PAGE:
skip to content

Migrating to tRPC

Published on • 5 min read min read


Next.js 13 was when it first clicked for me. You get the data, render it, and then send HTML to the client. Mutations? Just a function that runs server side. So why spend the better part of a month getting rid of it all? Should you?

First, we should realise that Next.js is tailored for static marketing pages, e-commerce stores, and news sites. This is where the first response from the server must contain content someone (or a bot) is looking for. There may be a few forms or actions that need to run on the server, and for the most part, things aren’t that dynamic. But I’m building a web app - one behind a login screen with tables and lots of moving parts.

A gut feeling

After finishing the foundation of our app with all major features, things didn’t feel right. Business logic was all over the place, fast refresh wasn’t fast, and I kept needing to revalidate paths or do a full router refresh to show the latest data.

Server actions must also be treated like any other API endpoint. So I was constantly repeating the same code over and over again. Validate the input, authorise the user, get the user’s profile etc. It was like a square peg in a round hole.

Choosing an alternative

The most important factors in my decision were:

  1. End to end type safety
  2. A great developer experience once set up
  3. Robustness for our customers
  4. Support for a mobile app and public-facing API in the future

GraphQL would be overkill for a team of one. A local first architecture using Replicache was unnecessary and would’ve been a bigger migration effort. So tRPC with Turborepo and the OpenAPI extension ticked all the boxes.

I like the simplicity of useSWR over TanStack Query, so trpc-swr was a welcomed find. nuqs is also highly recommended if you’re going down this path.

The migration

Getting the initial structure in place was challenging. Even with some great templates, there are always nuances with existing projects. The general concept was easy enough to grasp, but I was surprised by the number of moving parts. My only advice is to keep persevering as the result is worth it. You won’t need to think about it again once it’s done.

On the other hand, moving the code over went smoothly. I started with something simple like the profile page to get a feel for things. Then, all new features used tRPC. Gradually I refactored existing features so everything was using tRPC. The first few features were exciting, and towards the end, it was like a challenge to remove everything. The beauty was that both technologies could exist coherently.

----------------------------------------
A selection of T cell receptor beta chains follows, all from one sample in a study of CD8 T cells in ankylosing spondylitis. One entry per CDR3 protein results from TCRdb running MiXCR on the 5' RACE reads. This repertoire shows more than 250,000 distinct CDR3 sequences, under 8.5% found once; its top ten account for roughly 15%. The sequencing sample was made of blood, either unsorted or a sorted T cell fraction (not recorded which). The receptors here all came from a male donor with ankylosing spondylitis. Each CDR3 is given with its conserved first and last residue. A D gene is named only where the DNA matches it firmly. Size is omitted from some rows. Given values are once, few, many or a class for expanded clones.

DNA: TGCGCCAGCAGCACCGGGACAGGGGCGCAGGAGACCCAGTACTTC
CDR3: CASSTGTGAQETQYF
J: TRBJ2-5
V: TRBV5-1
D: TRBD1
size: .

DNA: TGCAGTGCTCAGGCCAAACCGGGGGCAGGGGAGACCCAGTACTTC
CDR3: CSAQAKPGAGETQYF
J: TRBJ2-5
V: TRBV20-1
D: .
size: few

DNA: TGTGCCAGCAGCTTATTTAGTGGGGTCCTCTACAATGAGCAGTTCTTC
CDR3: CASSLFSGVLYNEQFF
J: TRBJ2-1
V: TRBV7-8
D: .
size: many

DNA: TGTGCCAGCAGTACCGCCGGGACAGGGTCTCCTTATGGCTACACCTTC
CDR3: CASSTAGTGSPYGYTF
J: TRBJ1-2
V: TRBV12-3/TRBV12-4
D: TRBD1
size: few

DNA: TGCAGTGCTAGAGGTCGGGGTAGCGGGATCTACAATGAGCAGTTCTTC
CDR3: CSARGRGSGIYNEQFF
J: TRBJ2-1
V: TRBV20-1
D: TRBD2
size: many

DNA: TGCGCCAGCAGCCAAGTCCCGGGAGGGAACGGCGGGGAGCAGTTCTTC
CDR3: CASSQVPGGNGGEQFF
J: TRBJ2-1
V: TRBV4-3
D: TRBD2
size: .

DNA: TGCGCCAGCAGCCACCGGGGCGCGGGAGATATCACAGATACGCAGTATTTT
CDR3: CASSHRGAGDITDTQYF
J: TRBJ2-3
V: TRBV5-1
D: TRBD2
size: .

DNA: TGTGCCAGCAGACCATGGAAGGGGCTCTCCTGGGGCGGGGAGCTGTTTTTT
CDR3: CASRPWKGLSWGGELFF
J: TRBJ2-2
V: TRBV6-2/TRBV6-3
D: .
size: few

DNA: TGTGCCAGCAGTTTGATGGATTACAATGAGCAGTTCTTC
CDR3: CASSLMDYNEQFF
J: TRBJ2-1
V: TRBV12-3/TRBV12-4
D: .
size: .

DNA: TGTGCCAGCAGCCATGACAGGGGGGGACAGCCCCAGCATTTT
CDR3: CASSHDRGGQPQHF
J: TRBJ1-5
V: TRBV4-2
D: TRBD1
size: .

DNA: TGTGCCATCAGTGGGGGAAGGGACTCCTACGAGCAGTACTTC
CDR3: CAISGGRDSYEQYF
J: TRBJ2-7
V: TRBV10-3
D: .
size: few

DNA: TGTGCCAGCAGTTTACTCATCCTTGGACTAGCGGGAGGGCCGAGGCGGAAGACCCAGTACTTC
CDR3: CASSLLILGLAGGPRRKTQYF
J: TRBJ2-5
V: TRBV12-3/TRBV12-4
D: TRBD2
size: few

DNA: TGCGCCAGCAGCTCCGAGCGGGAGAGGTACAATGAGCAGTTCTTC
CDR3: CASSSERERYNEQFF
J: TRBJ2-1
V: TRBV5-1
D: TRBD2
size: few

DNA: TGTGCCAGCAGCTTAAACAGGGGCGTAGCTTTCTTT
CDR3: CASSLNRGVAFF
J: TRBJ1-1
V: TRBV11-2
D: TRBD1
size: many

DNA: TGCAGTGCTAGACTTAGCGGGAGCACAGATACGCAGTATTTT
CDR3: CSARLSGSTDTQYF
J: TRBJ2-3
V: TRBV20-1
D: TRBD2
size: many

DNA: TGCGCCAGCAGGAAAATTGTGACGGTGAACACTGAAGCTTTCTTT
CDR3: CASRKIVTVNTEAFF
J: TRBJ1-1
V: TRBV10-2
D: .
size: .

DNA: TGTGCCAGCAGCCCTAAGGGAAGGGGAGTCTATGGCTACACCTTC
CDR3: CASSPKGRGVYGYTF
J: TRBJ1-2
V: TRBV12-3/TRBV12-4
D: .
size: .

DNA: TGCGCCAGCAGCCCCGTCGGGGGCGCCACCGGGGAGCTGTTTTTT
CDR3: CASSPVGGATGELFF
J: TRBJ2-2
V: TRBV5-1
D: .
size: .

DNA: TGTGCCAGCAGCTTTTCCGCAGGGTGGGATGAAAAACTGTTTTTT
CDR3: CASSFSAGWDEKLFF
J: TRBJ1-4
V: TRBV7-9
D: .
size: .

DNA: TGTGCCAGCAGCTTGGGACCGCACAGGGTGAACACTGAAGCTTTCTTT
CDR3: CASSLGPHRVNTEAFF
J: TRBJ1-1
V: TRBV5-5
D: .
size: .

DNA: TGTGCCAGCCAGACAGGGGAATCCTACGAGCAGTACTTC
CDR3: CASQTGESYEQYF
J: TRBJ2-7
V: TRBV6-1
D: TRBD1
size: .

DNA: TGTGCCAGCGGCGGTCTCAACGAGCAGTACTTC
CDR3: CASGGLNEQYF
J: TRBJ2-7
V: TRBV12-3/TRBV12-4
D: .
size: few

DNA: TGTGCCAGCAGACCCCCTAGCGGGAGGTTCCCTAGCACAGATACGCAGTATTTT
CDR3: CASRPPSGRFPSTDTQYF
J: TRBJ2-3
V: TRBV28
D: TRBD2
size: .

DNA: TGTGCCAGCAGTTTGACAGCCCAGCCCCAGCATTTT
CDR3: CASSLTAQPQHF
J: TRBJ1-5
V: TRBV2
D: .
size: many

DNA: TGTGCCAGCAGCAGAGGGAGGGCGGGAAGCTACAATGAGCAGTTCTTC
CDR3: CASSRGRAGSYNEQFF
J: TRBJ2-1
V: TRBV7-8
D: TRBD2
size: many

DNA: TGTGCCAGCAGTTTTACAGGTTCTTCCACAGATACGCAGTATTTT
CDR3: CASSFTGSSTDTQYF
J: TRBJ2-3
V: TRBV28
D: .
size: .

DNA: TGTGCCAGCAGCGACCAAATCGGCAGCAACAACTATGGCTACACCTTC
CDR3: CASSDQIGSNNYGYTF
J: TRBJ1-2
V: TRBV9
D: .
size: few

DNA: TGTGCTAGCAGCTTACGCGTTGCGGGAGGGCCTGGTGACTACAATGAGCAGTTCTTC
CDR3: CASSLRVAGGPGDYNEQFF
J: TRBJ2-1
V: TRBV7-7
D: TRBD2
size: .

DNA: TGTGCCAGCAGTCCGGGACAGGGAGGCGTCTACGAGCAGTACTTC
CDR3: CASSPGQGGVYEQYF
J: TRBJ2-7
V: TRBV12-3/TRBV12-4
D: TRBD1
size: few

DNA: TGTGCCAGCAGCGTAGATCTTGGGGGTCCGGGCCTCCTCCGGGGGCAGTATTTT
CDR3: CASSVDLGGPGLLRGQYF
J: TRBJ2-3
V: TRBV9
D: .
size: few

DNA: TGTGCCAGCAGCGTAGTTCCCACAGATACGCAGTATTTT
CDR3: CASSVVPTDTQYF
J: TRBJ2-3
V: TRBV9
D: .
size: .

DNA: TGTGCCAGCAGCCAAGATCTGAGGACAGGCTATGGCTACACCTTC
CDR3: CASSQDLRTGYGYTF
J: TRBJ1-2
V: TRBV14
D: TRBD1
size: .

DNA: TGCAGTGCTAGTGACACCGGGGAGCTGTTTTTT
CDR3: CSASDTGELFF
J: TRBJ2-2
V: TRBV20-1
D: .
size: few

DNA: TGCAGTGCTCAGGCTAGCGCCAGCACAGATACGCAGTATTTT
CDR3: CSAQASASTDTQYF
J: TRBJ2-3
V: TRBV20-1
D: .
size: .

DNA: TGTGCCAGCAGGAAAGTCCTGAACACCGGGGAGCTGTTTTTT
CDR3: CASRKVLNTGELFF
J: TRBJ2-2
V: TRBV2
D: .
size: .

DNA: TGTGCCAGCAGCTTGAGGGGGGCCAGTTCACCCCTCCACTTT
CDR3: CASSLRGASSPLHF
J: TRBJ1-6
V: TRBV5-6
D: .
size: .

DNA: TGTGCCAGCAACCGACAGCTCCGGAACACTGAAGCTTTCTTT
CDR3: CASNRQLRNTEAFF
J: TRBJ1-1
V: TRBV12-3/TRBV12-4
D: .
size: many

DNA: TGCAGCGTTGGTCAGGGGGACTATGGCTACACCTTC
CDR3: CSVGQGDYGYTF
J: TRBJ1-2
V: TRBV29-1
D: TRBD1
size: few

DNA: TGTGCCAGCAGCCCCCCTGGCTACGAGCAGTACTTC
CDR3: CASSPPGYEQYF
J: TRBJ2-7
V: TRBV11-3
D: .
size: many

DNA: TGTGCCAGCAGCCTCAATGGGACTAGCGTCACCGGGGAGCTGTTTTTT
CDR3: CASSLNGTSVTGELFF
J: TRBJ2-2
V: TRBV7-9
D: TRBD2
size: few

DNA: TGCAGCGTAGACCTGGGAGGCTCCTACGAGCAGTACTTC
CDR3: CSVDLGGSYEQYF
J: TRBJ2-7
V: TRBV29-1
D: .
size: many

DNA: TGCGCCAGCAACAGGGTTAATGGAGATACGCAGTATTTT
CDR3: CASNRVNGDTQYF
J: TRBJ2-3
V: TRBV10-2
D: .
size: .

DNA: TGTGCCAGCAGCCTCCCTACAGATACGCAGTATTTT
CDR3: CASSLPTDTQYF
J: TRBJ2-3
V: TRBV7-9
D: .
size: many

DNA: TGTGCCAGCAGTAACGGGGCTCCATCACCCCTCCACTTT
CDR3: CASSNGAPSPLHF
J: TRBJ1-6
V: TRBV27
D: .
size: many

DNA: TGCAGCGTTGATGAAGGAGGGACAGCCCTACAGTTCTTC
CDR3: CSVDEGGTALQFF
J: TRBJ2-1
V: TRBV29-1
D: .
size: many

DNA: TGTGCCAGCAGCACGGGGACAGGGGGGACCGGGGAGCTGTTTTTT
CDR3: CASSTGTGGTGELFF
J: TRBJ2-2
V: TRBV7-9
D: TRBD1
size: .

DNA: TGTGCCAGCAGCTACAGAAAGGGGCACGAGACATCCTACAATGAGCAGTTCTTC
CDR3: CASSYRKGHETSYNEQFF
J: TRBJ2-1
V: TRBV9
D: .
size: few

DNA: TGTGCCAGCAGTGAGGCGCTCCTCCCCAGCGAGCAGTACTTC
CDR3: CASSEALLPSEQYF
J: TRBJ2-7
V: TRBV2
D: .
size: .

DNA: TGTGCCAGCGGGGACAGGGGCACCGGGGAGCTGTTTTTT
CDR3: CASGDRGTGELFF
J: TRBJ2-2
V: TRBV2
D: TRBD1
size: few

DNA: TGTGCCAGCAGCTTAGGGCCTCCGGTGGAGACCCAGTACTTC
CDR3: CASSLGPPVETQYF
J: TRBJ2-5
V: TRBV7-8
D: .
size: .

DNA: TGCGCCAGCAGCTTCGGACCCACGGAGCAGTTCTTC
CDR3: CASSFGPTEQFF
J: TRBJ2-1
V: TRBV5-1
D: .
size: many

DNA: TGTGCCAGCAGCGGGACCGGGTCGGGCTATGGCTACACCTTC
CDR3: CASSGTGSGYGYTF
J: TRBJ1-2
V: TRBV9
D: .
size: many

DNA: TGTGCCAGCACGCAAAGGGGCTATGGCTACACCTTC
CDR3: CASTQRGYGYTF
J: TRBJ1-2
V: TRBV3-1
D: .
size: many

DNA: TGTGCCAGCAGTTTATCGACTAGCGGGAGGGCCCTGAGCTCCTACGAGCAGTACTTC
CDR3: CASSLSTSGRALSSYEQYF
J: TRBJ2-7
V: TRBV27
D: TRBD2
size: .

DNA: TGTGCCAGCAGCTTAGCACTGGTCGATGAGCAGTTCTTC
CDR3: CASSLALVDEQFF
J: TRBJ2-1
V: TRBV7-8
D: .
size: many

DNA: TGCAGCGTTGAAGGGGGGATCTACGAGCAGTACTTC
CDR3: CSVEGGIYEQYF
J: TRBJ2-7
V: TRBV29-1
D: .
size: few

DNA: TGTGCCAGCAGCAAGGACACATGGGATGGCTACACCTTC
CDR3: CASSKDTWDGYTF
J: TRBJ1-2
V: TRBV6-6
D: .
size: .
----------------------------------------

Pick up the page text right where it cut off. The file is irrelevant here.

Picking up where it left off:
The only issue I’ve come across was batch links - specifically the streaming version. It’s a promising feature, but unfortunately, I keep running into timeout issues. Until I have some time to investigate further, I’ve kept the single link for now.

The result

  • All procedures have context and middleware, making it easy to reference the current user and ensure they are authorised.
  • All procedures have validation using zod, so I can safely access inputs during runtime.
  • Moving my API away from Next.js or Vercel is simply a case of setting up a new server to host the tRPC router, and changing the URL in my front end. So there’s less vendor lock-in.
  • The app generally feels more robust. No more random hydration errors. And with everything going through useSWR, errors are isolated and can be handled gracefully.
  • The standard approach to development will be easier for new team members to follow. Even I struggled to follow my approach of a data access layer before.
  • Fast refresh works as you don’t need to make the same database calls and render the entire component on the server again. 1
  • Local build time reduced from ~1.5min to 30sec.

Why still use Next.js?

I might not be using all the features Next.js has to offer, but those that I am are still great. Routing is easy, and the option for server-side code in certain locations is proving useful. Here’s an example of a reports feature:

// app/(dashboard)/reports/layout.tsx
import { redirect } from 'next/navigation';
import { getCurrentUser } from '~/lib/server/auth';
import { AccessLevel, hasPermission, Resource } from '~/lib/shared/rbac';
export const metadata = {
title: 'Reports'
export default async function Layout({
}: {
children: React.ReactNode;
}) {
const user = await getCurrentUser();
if (!hasPermission(user, Resource.REPORTS, AccessLevel.FULL)) {
return <>{children}</>;
// app/(dashboard)/reports/page.tsx
import { ReportPage } from '~/features/reports';
export default function Page(){
return <ReportPage />

While the tRPC procedure for reports has the same protection, this saves curious eyes from even seeing what type of reports we provide. If you’re taking this approach, I recommend using nextjs-toploader to ease the slight delay between navigation.


Was it worth it? Absolutely. Would I do it again? Yes. Am I about to migrate the rest of our projects over to it? No.

If you’re trying to build an MVP as quickly as possible, your app is small, and you’re just going to remain web-based, server actions still have their merit. They pair nicely with useSWR, and next-safe-actions will solve a lot of the middleware/context problems. My only advice would be:

  • Use server actions for both mutations and queries, avoiding server components. It’ll make revalidating data much easier.
  • Don’t use barrel files. I believe this was the source of my slowing development experience as they can’t be tree shaken properly.

If you’re building a React Native mobile app, looking to reduce vendor lock-in, or have a medium-sized team, then tRPC is a clear choice.


  1. I’m not 100% certain this is how fast refresh works when using server components. But It feels faster regardless.